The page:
In what ways are you like your parents and grandparents?
I have the short stature of my father’s mother, facial features like my mother, eye color like my father. I also have one grandmother’s directness, the other grandfather’s intensity, and my father’s creativity. As middle children, my mother and I are people-oriented and know how to build community.
The attributes of our parents and grandparents are numerous and diverse, as are the characteristics and influences passed through the generations of our religious communities.
However, we don’t just pass on only qualities, but also ways of coping, responding to others and making decisions. Like my grandparents and my parents I went through a divorce. The resiliency, and ability to make something valuable of that difficult and stressful period in my life also came from forebears on both sides of the family.
Patterns of relating to and interacting with others repeat themselves throughout our lives and through the generations of our families.
Murray Bowen, the psychiatrist who created Family Systems Theory, taught that emotional patterns are transmitted through many generations, therefore when a person understands how her mother related to her own parents, that person gains insights into her own patterns of behavior. This understanding allows a person to consciously change ways of interacting and decision-making styles if desired.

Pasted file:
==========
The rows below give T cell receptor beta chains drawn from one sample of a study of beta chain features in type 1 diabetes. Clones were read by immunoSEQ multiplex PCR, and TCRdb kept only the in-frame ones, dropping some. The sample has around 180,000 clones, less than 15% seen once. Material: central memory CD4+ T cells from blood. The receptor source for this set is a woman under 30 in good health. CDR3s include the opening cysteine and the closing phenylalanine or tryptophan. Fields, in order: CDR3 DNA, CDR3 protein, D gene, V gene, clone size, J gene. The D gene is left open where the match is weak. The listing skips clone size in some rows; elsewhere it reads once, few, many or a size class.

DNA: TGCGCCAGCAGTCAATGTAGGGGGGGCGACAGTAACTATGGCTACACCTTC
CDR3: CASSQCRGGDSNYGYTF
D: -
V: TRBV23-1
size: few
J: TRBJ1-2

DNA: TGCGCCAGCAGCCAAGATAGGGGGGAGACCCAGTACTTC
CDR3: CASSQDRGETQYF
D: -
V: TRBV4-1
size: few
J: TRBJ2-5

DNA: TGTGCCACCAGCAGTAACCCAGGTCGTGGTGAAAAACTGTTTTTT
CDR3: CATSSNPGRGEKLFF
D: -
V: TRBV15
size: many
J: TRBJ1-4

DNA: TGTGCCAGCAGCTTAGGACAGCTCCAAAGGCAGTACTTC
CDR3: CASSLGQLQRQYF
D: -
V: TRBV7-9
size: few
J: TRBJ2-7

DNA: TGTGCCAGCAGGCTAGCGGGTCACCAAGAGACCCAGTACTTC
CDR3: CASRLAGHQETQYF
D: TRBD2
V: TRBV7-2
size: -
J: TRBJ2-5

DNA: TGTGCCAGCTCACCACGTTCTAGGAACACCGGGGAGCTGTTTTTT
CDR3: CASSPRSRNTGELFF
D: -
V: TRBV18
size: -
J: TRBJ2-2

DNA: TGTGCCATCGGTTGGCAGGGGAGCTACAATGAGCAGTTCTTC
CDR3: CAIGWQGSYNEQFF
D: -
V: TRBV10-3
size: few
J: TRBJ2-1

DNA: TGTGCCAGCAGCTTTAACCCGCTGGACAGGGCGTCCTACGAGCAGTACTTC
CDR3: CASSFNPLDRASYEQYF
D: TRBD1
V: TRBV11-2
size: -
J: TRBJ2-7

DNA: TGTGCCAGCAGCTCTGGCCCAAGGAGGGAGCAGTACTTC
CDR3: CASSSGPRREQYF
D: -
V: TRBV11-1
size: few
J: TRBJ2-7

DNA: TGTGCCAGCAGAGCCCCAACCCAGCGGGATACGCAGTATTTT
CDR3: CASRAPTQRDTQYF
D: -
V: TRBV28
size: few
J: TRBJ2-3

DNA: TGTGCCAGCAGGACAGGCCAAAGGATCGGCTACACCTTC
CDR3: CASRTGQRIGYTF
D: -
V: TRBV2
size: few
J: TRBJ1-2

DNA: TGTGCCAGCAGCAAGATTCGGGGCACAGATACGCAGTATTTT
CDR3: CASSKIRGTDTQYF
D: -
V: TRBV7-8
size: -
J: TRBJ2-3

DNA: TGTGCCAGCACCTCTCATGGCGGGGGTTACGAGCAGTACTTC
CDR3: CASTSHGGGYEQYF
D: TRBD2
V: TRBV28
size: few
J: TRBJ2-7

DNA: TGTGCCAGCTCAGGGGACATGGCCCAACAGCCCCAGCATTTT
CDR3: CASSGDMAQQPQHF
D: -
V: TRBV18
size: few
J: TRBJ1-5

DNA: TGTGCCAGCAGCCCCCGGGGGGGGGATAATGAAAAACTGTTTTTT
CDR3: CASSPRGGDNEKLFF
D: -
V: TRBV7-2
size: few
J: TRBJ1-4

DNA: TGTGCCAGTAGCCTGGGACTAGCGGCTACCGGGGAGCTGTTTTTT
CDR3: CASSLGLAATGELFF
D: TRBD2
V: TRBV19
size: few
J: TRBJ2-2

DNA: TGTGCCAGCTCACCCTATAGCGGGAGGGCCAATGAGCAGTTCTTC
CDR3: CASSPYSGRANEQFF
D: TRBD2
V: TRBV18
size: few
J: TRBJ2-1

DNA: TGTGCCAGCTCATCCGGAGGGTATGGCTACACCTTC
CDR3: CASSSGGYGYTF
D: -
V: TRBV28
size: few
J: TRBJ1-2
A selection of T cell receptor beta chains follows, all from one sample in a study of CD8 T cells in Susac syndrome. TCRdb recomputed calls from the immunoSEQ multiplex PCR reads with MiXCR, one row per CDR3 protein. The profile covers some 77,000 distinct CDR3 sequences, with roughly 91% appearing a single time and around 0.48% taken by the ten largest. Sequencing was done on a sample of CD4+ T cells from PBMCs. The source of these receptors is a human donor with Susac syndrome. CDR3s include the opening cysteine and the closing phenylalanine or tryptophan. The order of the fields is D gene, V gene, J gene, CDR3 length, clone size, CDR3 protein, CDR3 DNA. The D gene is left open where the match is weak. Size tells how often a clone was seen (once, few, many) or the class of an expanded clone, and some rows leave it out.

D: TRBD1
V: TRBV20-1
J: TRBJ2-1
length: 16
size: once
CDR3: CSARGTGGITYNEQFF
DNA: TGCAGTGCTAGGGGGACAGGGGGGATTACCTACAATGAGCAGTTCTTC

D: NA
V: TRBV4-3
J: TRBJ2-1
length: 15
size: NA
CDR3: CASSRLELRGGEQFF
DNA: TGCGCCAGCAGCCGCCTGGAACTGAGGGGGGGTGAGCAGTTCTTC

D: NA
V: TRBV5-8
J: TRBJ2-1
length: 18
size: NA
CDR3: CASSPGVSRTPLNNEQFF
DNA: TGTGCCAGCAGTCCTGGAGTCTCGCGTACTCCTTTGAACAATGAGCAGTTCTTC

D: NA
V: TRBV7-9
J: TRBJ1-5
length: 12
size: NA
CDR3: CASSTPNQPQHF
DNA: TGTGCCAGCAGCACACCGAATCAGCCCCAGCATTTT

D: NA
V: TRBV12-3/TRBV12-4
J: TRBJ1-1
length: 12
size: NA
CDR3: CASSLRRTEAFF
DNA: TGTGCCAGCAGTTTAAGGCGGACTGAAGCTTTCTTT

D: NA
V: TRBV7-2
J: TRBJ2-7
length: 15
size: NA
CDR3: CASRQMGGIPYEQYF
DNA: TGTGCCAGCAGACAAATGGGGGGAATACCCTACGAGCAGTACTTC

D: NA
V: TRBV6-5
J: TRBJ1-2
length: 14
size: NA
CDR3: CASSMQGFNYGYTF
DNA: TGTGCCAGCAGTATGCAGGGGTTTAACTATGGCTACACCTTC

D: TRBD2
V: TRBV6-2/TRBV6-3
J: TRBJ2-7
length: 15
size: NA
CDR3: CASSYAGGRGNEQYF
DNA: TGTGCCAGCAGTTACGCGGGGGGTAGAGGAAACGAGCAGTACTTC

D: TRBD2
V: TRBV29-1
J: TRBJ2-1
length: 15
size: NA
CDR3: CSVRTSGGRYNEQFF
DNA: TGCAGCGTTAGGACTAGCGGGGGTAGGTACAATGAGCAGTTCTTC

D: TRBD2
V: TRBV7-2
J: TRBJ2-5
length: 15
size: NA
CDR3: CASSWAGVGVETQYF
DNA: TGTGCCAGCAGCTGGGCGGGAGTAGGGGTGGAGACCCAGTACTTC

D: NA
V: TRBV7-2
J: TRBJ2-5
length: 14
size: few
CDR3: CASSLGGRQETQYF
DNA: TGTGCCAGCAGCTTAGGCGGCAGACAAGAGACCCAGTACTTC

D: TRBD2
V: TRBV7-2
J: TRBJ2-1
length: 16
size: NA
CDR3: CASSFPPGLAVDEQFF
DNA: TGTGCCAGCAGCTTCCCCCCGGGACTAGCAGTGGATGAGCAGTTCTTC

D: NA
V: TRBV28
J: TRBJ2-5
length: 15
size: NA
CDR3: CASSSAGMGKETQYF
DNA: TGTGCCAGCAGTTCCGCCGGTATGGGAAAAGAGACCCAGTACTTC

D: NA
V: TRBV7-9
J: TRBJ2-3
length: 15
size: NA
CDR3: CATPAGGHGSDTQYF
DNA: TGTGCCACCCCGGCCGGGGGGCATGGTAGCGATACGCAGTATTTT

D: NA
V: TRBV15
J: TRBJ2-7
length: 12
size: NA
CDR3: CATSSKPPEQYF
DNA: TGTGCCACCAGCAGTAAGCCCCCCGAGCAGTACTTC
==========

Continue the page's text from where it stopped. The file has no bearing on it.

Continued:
Edwin Friedman author of Generation to Generation: Family Process in Church and Synagogue carried this concept to the life of congregations. Congregations also develop characteristics and ways of relating that are passed through history.
In one church, the pastor is revered. Members consult him or her for every decision and almost always follow the pastor’s lead. In another church, members continually feel suspicion that the pastor has an ulterior motive that isn’t in their best interest.
Looking deeper into the histories of these congregations, we will find that these ways of responding to clergy could go back many decades and have origins in events that are long forgotten by some, and not even known by others.
As in families, when layleadersand clergy study and reflect on the patterns they see repeating through the generations, they can make conscious decisions to continue the ways of relating and interacting that work, and to change those ways that tend to be destructive.
The Congogram Process guides leaders of congregation in uncovering and recognizing these patterns and making thoughtful decisions about what to change and how best to go about that work.
When you understand the multigenerational transmission process and do the hard work of studying how patterns manifest in your own life and in the life of your congregation, you can make the world a better place, not only for yourself, but for all the people you interact with.
We can make God’s love bloom, one family and one congregation at a time.